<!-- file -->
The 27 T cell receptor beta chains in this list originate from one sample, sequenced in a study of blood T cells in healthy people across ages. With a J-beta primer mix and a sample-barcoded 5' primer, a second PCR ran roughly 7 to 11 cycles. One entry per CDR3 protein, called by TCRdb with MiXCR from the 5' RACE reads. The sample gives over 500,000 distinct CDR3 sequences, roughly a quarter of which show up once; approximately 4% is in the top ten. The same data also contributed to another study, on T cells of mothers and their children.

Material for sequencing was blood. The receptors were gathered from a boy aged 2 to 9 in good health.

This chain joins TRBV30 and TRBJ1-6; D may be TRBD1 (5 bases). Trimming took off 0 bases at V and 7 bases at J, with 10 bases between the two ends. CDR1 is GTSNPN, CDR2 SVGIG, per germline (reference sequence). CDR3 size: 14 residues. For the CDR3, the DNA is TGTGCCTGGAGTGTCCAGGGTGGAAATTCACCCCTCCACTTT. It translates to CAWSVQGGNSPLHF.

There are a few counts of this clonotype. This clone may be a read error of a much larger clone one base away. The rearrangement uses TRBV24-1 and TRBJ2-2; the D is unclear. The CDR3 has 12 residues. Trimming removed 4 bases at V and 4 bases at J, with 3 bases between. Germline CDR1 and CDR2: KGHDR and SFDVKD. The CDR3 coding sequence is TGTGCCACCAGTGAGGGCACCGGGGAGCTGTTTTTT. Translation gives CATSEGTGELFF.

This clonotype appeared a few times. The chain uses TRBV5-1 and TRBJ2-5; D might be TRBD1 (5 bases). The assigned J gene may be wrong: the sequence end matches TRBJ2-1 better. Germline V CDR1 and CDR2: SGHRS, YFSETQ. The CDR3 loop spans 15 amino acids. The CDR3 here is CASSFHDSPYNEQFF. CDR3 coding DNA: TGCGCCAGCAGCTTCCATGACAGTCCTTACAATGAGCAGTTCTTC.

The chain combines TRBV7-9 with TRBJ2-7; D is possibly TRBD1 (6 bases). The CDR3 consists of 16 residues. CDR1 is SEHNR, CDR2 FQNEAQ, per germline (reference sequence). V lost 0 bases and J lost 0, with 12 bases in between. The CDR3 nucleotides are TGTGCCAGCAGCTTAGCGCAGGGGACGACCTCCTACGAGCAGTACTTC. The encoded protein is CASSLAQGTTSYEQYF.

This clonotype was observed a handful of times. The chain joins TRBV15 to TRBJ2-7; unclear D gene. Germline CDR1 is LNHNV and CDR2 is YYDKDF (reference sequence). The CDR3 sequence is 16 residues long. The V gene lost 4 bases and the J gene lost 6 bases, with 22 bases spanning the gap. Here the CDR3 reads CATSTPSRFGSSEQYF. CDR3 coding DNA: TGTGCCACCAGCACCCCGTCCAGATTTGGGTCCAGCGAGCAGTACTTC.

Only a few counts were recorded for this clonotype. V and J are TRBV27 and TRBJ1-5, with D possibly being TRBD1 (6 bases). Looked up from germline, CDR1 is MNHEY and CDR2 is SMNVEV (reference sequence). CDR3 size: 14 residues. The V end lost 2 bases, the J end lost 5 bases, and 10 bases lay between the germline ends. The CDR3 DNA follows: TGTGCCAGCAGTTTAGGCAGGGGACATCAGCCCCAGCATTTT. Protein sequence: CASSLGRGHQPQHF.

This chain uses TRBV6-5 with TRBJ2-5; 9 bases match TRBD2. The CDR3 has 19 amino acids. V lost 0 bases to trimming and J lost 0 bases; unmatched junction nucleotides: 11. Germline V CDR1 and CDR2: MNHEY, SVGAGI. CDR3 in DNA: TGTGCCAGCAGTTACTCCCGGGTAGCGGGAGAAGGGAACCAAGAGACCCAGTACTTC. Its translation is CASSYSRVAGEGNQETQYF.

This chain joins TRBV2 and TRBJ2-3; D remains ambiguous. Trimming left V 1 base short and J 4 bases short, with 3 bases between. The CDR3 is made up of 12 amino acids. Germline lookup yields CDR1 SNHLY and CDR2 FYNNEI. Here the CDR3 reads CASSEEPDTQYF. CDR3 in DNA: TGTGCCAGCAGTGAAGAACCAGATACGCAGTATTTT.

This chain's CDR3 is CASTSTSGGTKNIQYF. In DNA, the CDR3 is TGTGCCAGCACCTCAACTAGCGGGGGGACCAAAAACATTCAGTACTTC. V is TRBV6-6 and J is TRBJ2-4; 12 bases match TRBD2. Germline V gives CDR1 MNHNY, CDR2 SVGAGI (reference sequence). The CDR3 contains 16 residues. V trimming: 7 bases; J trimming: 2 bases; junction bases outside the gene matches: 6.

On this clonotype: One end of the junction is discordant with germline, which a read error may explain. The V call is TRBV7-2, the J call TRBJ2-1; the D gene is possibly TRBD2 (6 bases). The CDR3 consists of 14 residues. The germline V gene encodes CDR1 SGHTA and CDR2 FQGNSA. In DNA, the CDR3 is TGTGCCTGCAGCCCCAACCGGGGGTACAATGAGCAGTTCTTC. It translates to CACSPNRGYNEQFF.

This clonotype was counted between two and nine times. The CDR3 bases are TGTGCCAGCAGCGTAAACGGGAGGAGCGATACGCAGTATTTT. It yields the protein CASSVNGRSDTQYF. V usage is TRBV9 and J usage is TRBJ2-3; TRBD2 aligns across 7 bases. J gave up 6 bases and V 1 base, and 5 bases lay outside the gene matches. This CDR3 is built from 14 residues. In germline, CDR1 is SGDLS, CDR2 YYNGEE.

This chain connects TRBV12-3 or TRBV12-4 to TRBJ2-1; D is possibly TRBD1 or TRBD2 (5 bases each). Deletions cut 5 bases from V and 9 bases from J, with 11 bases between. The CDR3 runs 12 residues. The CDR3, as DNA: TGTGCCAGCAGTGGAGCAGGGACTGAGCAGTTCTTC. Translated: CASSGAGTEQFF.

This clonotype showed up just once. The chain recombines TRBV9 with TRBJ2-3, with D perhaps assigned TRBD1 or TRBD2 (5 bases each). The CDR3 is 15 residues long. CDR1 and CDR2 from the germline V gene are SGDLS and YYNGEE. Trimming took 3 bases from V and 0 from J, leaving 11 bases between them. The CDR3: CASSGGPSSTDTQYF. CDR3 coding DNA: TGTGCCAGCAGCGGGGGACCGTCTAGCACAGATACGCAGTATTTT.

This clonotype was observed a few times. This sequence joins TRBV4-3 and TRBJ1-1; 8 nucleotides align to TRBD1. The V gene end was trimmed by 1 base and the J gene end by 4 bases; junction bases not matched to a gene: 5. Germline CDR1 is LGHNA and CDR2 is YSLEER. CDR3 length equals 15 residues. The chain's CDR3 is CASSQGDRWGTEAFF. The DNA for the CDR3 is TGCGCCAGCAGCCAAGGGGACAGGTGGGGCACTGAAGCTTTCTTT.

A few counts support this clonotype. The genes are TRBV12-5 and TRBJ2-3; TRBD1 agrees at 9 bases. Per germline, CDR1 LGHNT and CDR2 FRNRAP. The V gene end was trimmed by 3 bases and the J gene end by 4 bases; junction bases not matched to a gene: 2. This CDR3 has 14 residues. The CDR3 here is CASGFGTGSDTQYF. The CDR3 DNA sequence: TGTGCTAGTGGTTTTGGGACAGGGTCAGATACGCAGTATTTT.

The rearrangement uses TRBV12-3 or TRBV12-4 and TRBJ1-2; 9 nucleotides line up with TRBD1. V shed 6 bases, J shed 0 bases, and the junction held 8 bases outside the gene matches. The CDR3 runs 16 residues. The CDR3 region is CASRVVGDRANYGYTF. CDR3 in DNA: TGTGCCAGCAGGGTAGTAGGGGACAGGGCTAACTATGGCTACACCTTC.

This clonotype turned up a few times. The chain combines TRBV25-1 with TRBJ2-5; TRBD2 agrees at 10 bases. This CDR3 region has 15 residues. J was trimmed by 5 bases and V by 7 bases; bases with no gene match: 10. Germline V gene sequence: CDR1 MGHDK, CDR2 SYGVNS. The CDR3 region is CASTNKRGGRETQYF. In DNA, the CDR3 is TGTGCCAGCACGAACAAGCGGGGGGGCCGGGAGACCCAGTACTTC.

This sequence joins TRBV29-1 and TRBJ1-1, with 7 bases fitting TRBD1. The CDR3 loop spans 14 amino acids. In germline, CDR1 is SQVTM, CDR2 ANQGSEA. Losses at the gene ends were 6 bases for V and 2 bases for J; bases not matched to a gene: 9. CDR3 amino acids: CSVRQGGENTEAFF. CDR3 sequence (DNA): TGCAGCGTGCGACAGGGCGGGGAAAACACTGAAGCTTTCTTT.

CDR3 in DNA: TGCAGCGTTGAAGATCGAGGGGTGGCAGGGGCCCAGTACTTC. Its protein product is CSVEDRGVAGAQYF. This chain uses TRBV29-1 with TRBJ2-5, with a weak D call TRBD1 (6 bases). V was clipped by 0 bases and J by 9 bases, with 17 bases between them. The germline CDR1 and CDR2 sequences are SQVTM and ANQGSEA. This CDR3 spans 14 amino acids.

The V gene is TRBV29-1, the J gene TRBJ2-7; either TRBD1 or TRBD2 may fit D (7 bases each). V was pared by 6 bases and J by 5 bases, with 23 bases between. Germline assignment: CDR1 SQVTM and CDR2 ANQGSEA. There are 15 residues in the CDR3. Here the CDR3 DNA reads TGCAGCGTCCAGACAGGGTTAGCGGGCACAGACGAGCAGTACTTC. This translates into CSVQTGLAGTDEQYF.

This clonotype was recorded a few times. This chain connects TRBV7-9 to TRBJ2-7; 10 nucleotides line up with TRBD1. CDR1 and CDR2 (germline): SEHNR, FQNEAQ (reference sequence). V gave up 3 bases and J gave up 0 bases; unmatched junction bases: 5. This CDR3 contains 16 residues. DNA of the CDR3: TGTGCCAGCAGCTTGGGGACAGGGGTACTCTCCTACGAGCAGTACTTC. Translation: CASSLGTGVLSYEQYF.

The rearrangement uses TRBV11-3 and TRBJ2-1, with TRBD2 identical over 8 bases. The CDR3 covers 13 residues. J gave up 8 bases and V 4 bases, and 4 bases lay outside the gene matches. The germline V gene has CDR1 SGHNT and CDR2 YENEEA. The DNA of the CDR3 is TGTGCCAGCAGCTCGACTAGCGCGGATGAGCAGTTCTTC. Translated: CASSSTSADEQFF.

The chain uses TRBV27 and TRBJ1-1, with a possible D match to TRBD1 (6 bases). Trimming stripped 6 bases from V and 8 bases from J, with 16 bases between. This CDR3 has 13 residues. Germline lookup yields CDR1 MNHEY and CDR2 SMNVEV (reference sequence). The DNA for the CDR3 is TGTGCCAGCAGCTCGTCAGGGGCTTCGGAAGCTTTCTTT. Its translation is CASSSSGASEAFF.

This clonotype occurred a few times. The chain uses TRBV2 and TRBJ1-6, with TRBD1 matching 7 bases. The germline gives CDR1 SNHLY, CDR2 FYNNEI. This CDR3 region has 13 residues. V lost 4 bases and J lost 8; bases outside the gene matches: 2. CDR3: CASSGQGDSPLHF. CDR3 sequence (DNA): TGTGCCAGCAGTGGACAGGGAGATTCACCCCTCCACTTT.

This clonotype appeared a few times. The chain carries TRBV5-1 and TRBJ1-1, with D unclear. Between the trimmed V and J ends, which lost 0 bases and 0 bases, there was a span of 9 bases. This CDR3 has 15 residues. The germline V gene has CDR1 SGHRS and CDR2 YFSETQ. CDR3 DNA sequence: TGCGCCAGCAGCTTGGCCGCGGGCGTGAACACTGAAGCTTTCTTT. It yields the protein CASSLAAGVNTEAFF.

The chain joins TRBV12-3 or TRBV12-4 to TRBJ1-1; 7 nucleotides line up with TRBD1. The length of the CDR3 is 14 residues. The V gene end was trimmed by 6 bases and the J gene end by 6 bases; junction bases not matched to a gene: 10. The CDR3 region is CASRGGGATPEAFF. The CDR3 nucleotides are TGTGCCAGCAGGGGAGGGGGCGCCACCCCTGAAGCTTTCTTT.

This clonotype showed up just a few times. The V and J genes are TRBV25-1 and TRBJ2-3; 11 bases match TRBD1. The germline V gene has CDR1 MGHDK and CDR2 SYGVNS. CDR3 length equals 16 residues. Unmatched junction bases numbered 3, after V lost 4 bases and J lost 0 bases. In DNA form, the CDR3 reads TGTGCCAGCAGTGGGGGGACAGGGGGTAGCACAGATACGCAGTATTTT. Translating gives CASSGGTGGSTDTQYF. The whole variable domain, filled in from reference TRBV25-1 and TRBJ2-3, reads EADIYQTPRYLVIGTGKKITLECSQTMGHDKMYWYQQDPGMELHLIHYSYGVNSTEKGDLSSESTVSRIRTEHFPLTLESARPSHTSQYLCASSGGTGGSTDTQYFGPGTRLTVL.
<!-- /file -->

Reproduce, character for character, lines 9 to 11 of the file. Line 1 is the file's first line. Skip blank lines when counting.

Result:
This chain uses TRBV6-5 with TRBJ2-5; 9 bases match TRBD2. The CDR3 has 19 amino acids. V lost 0 bases to trimming and J lost 0 bases; unmatched junction nucleotides: 11. Germline V CDR1 and CDR2: MNHEY, SVGAGI. CDR3 in DNA: TGTGCCAGCAGTTACTCCCGGGTAGCGGGAGAAGGGAACCAAGAGACCCAGTACTTC. Its translation is CASSYSRVAGEGNQETQYF.

This chain joins TRBV2 and TRBJ2-3; D remains ambiguous. Trimming left V 1 base short and J 4 bases short, with 3 bases between. The CDR3 is made up of 12 amino acids. Germline lookup yields CDR1 SNHLY and CDR2 FYNNEI. Here the CDR3 reads CASSEEPDTQYF. CDR3 in DNA: TGTGCCAGCAGTGAAGAACCAGATACGCAGTATTTT.

This chain's CDR3 is CASTSTSGGTKNIQYF. In DNA, the CDR3 is TGTGCCAGCACCTCAACTAGCGGGGGGACCAAAAACATTCAGTACTTC. V is TRBV6-6 and J is TRBJ2-4; 12 bases match TRBD2. Germline V gives CDR1 MNHNY, CDR2 SVGAGI (reference sequence). The CDR3 contains 16 residues. V trimming: 7 bases; J trimming: 2 bases; junction bases outside the gene matches: 6.